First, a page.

Dosifei’s lament for his motherland, with touchingly grieving strings, brought echoes of the Volga Boatman, rarely far from Mussorgsky’s best set pieces: certainly, here the whole steppe, Volga and Dnieper and Oka, seemed to be lamenting the tragic end of an era. Pountney has a gift for directing drunken scenes. The pink-orange attired Streltsy (the Khovanskys’ originally musketed guardsmen), rolling around pissed, each seemed to have something particular to do, and moreover, they had conned their moves as well as some have to con their lines. I thought the solo Streltsy (Julian Boyce, Laurence Cole) were quite outstanding.

superb chorus

The superb WNO chorus

The women have one of their glorious choruses here, berating the men and calling them useless ne’er-do-wells. Mussorgsky times them well: each moment they open their mouths, they produce a marvellous contrast to the rest. The WNO female choruses were quite gorgeous, the reduced orchestral accompaniment of them outstanding. An all-women solo sequence, between the rich-toned Marfa and an acidic critical observer (Susanna, Monika Sawa) also froze the atmosphere splendidly.

Khovansky’s blasé ignoring of Golitsyn’s warning of danger (both are from royal Lithuania) reveals us a different figure, which more than justifies (‘what, danger in my house?’) the louche bath scene. Extraordinarily, perhaps because the bath is on a dais, Hayward when he arises from the bath bare chested cuts a huge, even gigantic, figure (the light was crucial here). It had all the intensity of Caesar’s famous ‘I am constant as the northern star’ speech, just before Casca plunges the first dagger. The twisted neck was part of this dominant yet flawed character: a visible mark of present or past vulnerability.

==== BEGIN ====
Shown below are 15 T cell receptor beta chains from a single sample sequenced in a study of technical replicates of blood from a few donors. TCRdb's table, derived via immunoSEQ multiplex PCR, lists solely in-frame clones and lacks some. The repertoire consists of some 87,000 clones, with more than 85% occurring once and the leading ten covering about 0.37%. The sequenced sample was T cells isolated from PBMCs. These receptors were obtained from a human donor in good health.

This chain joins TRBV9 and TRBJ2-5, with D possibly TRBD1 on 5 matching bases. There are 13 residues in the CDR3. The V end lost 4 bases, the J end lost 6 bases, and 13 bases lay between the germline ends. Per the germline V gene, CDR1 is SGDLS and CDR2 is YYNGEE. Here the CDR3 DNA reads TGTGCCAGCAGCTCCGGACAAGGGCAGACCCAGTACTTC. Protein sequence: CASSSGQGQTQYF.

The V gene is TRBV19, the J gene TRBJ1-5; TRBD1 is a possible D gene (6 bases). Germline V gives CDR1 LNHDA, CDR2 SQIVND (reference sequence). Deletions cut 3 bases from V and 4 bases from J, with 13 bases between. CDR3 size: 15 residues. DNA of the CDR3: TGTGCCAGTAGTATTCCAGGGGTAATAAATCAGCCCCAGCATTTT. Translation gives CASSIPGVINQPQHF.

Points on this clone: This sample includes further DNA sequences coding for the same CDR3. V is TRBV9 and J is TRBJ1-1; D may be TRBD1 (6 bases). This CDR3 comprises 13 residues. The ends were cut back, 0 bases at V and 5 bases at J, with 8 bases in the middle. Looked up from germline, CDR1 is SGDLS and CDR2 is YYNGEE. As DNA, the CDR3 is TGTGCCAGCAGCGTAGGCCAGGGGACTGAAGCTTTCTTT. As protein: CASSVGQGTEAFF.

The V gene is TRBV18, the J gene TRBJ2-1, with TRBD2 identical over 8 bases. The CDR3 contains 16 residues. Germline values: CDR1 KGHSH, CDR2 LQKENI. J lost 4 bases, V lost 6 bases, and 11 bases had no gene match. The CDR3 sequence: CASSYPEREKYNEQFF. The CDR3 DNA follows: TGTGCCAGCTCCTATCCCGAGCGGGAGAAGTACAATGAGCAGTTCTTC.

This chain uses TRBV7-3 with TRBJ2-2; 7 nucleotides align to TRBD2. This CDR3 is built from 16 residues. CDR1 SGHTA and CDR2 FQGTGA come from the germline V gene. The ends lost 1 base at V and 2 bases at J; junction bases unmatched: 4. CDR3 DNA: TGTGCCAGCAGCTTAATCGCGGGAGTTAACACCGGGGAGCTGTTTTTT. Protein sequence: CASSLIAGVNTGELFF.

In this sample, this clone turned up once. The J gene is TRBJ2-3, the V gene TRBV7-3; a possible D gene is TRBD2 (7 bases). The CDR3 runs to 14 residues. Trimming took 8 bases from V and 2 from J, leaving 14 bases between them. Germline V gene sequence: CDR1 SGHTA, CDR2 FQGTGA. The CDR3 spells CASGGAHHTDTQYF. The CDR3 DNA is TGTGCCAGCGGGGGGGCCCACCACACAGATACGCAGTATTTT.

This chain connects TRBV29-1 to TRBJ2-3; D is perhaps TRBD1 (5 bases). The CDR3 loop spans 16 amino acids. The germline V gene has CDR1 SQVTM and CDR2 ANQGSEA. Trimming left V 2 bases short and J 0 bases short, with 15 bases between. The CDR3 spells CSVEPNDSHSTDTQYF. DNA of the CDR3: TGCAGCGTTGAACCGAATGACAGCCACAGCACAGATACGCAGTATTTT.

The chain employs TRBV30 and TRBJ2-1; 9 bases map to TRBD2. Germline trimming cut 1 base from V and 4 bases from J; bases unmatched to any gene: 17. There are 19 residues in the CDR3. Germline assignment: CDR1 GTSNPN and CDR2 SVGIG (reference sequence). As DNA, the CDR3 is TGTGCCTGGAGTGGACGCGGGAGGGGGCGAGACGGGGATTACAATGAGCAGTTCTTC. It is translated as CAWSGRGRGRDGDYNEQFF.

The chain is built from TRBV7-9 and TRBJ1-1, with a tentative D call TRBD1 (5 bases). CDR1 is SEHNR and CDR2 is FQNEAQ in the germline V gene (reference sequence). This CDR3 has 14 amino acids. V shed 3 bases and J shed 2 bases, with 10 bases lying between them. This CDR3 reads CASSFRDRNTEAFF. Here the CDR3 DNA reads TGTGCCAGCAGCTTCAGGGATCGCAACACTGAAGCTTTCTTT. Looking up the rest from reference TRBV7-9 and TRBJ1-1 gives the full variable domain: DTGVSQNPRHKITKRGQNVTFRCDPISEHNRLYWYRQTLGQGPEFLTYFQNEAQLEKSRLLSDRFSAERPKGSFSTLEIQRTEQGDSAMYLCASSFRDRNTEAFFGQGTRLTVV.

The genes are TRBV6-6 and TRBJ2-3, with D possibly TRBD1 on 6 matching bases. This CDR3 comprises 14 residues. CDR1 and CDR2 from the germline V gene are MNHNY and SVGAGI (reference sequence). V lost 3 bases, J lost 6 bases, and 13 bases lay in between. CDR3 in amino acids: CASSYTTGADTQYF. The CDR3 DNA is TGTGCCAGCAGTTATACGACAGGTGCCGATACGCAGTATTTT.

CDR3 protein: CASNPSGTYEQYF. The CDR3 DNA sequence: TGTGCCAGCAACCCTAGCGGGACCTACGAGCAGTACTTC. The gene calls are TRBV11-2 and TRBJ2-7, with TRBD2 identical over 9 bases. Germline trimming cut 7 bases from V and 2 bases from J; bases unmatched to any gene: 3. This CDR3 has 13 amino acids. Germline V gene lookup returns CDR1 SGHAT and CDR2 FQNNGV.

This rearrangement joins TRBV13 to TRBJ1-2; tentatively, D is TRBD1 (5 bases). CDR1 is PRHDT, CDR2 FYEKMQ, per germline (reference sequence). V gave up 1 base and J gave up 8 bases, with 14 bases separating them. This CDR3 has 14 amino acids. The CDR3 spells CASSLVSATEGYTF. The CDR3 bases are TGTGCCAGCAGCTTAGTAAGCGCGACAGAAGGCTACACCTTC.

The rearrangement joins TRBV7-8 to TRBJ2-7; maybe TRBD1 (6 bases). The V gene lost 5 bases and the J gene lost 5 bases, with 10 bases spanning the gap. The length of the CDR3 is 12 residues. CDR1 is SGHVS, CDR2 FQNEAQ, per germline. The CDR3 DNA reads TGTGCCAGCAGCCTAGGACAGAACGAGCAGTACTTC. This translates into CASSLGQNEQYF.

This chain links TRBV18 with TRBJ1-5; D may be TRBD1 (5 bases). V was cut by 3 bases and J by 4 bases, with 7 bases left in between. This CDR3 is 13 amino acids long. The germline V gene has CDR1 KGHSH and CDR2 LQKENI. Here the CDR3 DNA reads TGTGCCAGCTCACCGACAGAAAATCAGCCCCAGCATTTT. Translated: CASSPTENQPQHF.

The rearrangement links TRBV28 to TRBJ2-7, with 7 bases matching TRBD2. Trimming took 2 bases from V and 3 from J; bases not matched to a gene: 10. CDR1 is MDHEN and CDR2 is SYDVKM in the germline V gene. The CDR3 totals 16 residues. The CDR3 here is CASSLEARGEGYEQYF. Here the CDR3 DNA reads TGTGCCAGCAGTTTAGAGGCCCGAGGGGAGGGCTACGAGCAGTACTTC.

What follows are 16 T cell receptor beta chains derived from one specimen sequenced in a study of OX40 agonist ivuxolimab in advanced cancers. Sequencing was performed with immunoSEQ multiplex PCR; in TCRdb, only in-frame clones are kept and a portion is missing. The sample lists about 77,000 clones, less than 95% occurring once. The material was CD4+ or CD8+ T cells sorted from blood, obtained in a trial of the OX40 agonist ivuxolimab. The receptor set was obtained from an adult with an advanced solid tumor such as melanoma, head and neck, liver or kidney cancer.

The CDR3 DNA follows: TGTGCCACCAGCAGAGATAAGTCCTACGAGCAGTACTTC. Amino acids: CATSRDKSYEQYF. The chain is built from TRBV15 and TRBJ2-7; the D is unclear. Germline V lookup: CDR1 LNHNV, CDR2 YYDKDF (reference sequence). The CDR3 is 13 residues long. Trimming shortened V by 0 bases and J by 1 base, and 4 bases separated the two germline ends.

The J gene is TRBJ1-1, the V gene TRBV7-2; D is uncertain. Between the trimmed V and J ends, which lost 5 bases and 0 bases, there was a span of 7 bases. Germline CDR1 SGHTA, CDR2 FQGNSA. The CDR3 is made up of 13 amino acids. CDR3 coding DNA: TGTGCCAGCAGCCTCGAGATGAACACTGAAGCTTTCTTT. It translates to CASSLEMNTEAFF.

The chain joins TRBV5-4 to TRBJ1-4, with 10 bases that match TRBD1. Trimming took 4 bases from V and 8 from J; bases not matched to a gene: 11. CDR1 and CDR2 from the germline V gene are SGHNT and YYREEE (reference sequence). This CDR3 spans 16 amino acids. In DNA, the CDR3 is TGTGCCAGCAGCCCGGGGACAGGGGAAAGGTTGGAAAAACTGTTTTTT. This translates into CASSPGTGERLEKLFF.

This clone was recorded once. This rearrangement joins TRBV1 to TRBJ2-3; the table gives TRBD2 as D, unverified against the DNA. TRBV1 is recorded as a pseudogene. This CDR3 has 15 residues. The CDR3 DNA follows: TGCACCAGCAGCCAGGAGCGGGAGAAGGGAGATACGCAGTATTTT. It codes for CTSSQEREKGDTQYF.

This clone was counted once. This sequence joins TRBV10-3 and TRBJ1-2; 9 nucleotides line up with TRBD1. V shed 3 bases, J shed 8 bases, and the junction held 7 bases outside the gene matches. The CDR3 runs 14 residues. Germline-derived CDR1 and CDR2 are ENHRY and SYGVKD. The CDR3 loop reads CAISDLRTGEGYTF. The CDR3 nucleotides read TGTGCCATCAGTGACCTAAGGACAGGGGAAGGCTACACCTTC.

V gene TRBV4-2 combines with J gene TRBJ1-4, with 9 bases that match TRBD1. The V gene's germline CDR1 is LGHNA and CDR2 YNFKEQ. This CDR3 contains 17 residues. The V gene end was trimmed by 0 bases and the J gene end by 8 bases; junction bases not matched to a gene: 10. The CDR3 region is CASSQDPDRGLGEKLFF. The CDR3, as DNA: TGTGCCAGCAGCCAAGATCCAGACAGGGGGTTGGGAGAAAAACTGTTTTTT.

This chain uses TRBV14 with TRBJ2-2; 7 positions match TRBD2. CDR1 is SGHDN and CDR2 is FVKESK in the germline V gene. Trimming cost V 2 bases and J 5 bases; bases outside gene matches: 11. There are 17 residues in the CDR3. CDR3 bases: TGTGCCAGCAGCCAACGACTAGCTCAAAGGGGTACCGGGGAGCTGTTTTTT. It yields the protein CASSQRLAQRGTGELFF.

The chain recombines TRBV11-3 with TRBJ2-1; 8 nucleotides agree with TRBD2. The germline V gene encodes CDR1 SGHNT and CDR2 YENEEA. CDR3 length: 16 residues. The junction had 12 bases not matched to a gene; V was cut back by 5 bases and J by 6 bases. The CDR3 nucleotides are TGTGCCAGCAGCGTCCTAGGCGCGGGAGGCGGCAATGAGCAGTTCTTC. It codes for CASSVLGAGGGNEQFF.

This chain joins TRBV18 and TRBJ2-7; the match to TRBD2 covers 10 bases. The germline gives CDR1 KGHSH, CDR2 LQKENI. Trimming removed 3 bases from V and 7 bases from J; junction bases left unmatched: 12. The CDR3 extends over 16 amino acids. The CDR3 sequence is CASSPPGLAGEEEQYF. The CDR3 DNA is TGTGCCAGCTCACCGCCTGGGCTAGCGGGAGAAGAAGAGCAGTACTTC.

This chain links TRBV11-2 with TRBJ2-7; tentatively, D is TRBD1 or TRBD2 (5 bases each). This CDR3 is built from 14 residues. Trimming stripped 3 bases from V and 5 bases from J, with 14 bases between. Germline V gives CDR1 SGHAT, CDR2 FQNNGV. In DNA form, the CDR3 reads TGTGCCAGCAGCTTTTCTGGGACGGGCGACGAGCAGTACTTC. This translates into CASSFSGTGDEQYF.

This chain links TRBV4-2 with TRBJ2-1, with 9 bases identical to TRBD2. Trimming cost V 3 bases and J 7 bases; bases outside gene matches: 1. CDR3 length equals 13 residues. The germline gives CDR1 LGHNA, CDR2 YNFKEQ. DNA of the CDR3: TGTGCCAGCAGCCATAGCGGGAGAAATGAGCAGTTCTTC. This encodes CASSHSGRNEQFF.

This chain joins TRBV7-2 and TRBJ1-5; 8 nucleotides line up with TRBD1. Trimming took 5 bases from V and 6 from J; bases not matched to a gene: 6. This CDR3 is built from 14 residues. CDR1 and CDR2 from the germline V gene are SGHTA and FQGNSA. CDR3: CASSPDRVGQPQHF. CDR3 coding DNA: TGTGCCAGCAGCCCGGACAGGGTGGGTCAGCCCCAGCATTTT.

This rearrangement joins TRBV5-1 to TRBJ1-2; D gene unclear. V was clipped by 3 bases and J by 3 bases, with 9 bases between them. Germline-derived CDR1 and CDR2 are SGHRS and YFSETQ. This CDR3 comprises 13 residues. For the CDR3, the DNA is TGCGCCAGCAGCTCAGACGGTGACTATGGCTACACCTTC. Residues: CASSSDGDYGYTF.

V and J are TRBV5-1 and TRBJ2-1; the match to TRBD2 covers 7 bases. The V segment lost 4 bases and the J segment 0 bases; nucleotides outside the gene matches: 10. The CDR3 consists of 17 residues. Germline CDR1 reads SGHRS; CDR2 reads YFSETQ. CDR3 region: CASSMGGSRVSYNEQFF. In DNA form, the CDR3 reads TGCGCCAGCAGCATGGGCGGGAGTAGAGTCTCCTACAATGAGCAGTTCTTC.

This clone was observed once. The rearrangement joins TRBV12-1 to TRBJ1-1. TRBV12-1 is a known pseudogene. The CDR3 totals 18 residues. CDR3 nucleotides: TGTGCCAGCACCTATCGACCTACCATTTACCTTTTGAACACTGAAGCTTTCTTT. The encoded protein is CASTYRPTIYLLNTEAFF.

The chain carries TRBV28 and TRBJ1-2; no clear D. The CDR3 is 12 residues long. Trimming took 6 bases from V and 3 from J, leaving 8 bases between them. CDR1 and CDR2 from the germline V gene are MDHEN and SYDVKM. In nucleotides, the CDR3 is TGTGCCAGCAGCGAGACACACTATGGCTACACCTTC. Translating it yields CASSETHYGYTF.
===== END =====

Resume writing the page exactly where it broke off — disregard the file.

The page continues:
At times it’s a trial to follow the personal details of this intricate Russian saga. But with Khovansky we always know: he has the potential to master the state (indeed historically, defending Moscow, already has); has the power to act; and is a seasoned manipulator. But he now declines, like a spent force, plunged into a seedy end. Hauntingly, the bath becomes his tomb, the drizzling showerhead the best kind of Orthodox cross he can claim.

By contrast, the Scribe has acquired new life, and returns to pronounce an amazing declamation. His reuse is a striking example of competent, inventive libretto structuring; his cackling exit, a kind of commentary on the whole sorry state of affairs. When Hayward appears on the ramp, we see the end is in sight. Gone are the swaggering boots; he is barefooted, struggling with a stick, which he waves in a flailing, crazed manner. And yet, even thus bereft, he still has the aura of a major figure: a Grand Inquisitor, almost.

Before the impressive Dosifei signals the end of the Old Believers, and a slightly limp not-quite-love scene between the cuckolded Marfa and Andrei (marked by her wielding his red garment, an echo of the much more effective Persian dancer’s dazing of the doomed Khovansky by something similar and stronger) spins out the slightly overstretched Act V, why is it, one wonders, that the beaten Streltsy, having brought on stakes, like single-strut (plain upright) Roman crosses, thus acquiescing in their defeat, get blinded just before the announcement that they are pardoned. By this stage, it seems, anything goes.

A few analogies occur: the late stages summon up from Mussorgsky something similar to Dvořák’s scoring of his grand opera about the Russian succession, Dimitrij. And there were two rather fascinating anticipations of Britten: at the close, a shudder of the Sea Interludes from Peter Grimes; and an eerie preecho of Miles’s ‘malo’ dirge from The Turn of the Screw. Strange.

Roderic Dunnett


The WNO Russian season continues with From The House of the Dead on 02-11-17, and Eugene Onedin on 03-11-17 while the visit to Birmingham Hippodrome ends with Die Fledermaus on 04-11-17